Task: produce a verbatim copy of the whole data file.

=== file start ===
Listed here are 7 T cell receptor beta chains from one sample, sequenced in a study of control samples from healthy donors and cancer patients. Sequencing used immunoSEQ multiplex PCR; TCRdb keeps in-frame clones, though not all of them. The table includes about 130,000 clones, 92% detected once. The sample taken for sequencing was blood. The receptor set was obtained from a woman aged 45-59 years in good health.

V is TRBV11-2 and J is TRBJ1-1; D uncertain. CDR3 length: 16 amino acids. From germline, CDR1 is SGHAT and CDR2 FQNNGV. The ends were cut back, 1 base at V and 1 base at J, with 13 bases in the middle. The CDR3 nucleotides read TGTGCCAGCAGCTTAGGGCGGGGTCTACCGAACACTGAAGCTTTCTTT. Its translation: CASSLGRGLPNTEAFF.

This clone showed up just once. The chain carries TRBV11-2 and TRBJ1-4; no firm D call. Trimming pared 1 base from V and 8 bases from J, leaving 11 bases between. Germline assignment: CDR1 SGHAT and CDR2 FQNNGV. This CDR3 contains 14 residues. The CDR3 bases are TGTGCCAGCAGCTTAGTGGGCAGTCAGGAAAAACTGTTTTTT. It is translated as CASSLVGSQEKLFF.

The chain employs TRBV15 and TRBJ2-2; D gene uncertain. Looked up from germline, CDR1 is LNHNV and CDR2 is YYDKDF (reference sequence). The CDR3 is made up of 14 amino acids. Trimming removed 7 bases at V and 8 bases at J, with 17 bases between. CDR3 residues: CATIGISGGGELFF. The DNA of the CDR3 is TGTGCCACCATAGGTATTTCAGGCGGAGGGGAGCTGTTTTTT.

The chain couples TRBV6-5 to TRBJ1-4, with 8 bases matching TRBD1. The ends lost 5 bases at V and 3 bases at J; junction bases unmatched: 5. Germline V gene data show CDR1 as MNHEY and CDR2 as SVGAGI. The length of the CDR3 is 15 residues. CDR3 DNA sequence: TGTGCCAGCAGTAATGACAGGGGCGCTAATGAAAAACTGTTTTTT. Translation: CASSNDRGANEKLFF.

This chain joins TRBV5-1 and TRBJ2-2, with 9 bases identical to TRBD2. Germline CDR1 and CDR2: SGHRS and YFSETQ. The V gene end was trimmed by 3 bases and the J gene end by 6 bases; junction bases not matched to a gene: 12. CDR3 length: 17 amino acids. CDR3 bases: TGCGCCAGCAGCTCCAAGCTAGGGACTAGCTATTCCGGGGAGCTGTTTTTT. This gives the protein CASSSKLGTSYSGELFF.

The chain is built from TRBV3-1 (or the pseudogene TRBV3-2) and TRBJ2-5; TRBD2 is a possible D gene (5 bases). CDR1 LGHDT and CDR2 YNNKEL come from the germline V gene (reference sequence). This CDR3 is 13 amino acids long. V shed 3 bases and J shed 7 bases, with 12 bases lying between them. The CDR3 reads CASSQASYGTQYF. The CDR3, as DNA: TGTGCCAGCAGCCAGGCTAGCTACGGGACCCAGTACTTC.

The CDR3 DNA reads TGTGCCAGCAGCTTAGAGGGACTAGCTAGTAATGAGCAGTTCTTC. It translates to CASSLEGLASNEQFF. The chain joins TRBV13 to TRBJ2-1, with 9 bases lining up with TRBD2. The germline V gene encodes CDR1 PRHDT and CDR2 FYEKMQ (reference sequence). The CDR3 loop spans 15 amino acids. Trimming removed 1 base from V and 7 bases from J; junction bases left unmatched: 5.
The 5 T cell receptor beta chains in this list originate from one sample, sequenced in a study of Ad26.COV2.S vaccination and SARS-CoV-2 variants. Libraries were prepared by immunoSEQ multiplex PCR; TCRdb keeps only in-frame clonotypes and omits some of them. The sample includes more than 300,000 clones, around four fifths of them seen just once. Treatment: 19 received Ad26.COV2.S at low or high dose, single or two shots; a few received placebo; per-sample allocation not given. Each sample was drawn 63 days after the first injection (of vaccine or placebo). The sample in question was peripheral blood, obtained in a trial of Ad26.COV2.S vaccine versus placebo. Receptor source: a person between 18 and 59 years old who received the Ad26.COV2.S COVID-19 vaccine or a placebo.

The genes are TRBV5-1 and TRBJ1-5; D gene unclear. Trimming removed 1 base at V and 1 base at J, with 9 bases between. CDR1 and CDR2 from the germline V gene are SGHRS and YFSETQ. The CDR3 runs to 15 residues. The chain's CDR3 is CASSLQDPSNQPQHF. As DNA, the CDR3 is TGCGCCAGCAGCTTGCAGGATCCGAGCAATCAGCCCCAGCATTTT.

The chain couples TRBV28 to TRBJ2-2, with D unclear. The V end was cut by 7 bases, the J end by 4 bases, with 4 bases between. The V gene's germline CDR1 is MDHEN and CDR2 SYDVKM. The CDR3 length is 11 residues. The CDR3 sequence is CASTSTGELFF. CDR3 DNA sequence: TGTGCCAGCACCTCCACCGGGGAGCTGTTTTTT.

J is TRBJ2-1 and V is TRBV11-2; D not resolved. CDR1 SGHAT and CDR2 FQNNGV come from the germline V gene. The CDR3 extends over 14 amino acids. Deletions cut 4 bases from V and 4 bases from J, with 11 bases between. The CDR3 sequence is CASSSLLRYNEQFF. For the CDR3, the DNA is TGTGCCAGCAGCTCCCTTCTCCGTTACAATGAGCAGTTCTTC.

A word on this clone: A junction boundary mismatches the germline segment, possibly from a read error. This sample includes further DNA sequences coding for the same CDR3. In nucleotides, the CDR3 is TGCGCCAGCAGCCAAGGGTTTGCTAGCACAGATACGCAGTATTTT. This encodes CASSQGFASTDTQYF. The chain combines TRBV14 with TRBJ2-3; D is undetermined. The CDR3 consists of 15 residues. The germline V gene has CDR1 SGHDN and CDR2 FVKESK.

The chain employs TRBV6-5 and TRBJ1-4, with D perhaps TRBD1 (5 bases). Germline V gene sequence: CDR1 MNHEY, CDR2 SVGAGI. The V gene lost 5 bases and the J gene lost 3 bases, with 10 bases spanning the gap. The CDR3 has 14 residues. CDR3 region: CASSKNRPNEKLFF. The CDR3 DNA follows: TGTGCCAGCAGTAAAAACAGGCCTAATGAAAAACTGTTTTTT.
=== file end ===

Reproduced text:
Listed here are 7 T cell receptor beta chains from one sample, sequenced in a study of control samples from healthy donors and cancer patients. Sequencing used immunoSEQ multiplex PCR; TCRdb keeps in-frame clones, though not all of them. The table includes about 130,000 clones, 92% detected once. The sample taken for sequencing was blood. The receptor set was obtained from a woman aged 45-59 years in good health.

V is TRBV11-2 and J is TRBJ1-1; D uncertain. CDR3 length: 16 amino acids. From germline, CDR1 is SGHAT and CDR2 FQNNGV. The ends were cut back, 1 base at V and 1 base at J, with 13 bases in the middle. The CDR3 nucleotides read TGTGCCAGCAGCTTAGGGCGGGGTCTACCGAACACTGAAGCTTTCTTT. Its translation: CASSLGRGLPNTEAFF.

This clone showed up just once. The chain carries TRBV11-2 and TRBJ1-4; no firm D call. Trimming pared 1 base from V and 8 bases from J, leaving 11 bases between. Germline assignment: CDR1 SGHAT and CDR2 FQNNGV. This CDR3 contains 14 residues. The CDR3 bases are TGTGCCAGCAGCTTAGTGGGCAGTCAGGAAAAACTGTTTTTT. It is translated as CASSLVGSQEKLFF.

The chain employs TRBV15 and TRBJ2-2; D gene uncertain. Looked up from germline, CDR1 is LNHNV and CDR2 is YYDKDF (reference sequence). The CDR3 is made up of 14 amino acids. Trimming removed 7 bases at V and 8 bases at J, with 17 bases between. CDR3 residues: CATIGISGGGELFF. The DNA of the CDR3 is TGTGCCACCATAGGTATTTCAGGCGGAGGGGAGCTGTTTTTT.

The chain couples TRBV6-5 to TRBJ1-4, with 8 bases matching TRBD1. The ends lost 5 bases at V and 3 bases at J; junction bases unmatched: 5. Germline V gene data show CDR1 as MNHEY and CDR2 as SVGAGI. The length of the CDR3 is 15 residues. CDR3 DNA sequence: TGTGCCAGCAGTAATGACAGGGGCGCTAATGAAAAACTGTTTTTT. Translation: CASSNDRGANEKLFF.

This chain joins TRBV5-1 and TRBJ2-2, with 9 bases identical to TRBD2. Germline CDR1 and CDR2: SGHRS and YFSETQ. The V gene end was trimmed by 3 bases and the J gene end by 6 bases; junction bases not matched to a gene: 12. CDR3 length: 17 amino acids. CDR3 bases: TGCGCCAGCAGCTCCAAGCTAGGGACTAGCTATTCCGGGGAGCTGTTTTTT. This gives the protein CASSSKLGTSYSGELFF.

The chain is built from TRBV3-1 (or the pseudogene TRBV3-2) and TRBJ2-5; TRBD2 is a possible D gene (5 bases). CDR1 LGHDT and CDR2 YNNKEL come from the germline V gene (reference sequence). This CDR3 is 13 amino acids long. V shed 3 bases and J shed 7 bases, with 12 bases lying between them. The CDR3 reads CASSQASYGTQYF. The CDR3, as DNA: TGTGCCAGCAGCCAGGCTAGCTACGGGACCCAGTACTTC.

The CDR3 DNA reads TGTGCCAGCAGCTTAGAGGGACTAGCTAGTAATGAGCAGTTCTTC. It translates to CASSLEGLASNEQFF. The chain joins TRBV13 to TRBJ2-1, with 9 bases lining up with TRBD2. The germline V gene encodes CDR1 PRHDT and CDR2 FYEKMQ (reference sequence). The CDR3 loop spans 15 amino acids. Trimming removed 1 base from V and 7 bases from J; junction bases left unmatched: 5.
The 5 T cell receptor beta chains in this list originate from one sample, sequenced in a study of Ad26.COV2.S vaccination and SARS-CoV-2 variants. Libraries were prepared by immunoSEQ multiplex PCR; TCRdb keeps only in-frame clonotypes and omits some of them. The sample includes more than 300,000 clones, around four fifths of them seen just once. Treatment: 19 received Ad26.COV2.S at low or high dose, single or two shots; a few received placebo; per-sample allocation not given. Each sample was drawn 63 days after the first injection (of vaccine or placebo). The sample in question was peripheral blood, obtained in a trial of Ad26.COV2.S vaccine versus placebo. Receptor source: a person between 18 and 59 years old who received the Ad26.COV2.S COVID-19 vaccine or a placebo.

The genes are TRBV5-1 and TRBJ1-5; D gene unclear. Trimming removed 1 base at V and 1 base at J, with 9 bases between. CDR1 and CDR2 from the germline V gene are SGHRS and YFSETQ. The CDR3 runs to 15 residues. The chain's CDR3 is CASSLQDPSNQPQHF. As DNA, the CDR3 is TGCGCCAGCAGCTTGCAGGATCCGAGCAATCAGCCCCAGCATTTT.

The chain couples TRBV28 to TRBJ2-2, with D unclear. The V end was cut by 7 bases, the J end by 4 bases, with 4 bases between. The V gene's germline CDR1 is MDHEN and CDR2 SYDVKM. The CDR3 length is 11 residues. The CDR3 sequence is CASTSTGELFF. CDR3 DNA sequence: TGTGCCAGCACCTCCACCGGGGAGCTGTTTTTT.

J is TRBJ2-1 and V is TRBV11-2; D not resolved. CDR1 SGHAT and CDR2 FQNNGV come from the germline V gene. The CDR3 extends over 14 amino acids. Deletions cut 4 bases from V and 4 bases from J, with 11 bases between. The CDR3 sequence is CASSSLLRYNEQFF. For the CDR3, the DNA is TGTGCCAGCAGCTCCCTTCTCCGTTACAATGAGCAGTTCTTC.

A word on this clone: A junction boundary mismatches the germline segment, possibly from a read error. This sample includes further DNA sequences coding for the same CDR3. In nucleotides, the CDR3 is TGCGCCAGCAGCCAAGGGTTTGCTAGCACAGATACGCAGTATTTT. This encodes CASSQGFASTDTQYF. The chain combines TRBV14 with TRBJ2-3; D is undetermined. The CDR3 consists of 15 residues. The germline V gene has CDR1 SGHDN and CDR2 FVKESK.

The chain employs TRBV6-5 and TRBJ1-4, with D perhaps TRBD1 (5 bases). Germline V gene sequence: CDR1 MNHEY, CDR2 SVGAGI. The V gene lost 5 bases and the J gene lost 3 bases, with 10 bases spanning the gap. The CDR3 has 14 residues. CDR3 region: CASSKNRPNEKLFF. The CDR3 DNA follows: TGTGCCAGCAGTAAAAACAGGCCTAATGAAAAACTGTTTTTT.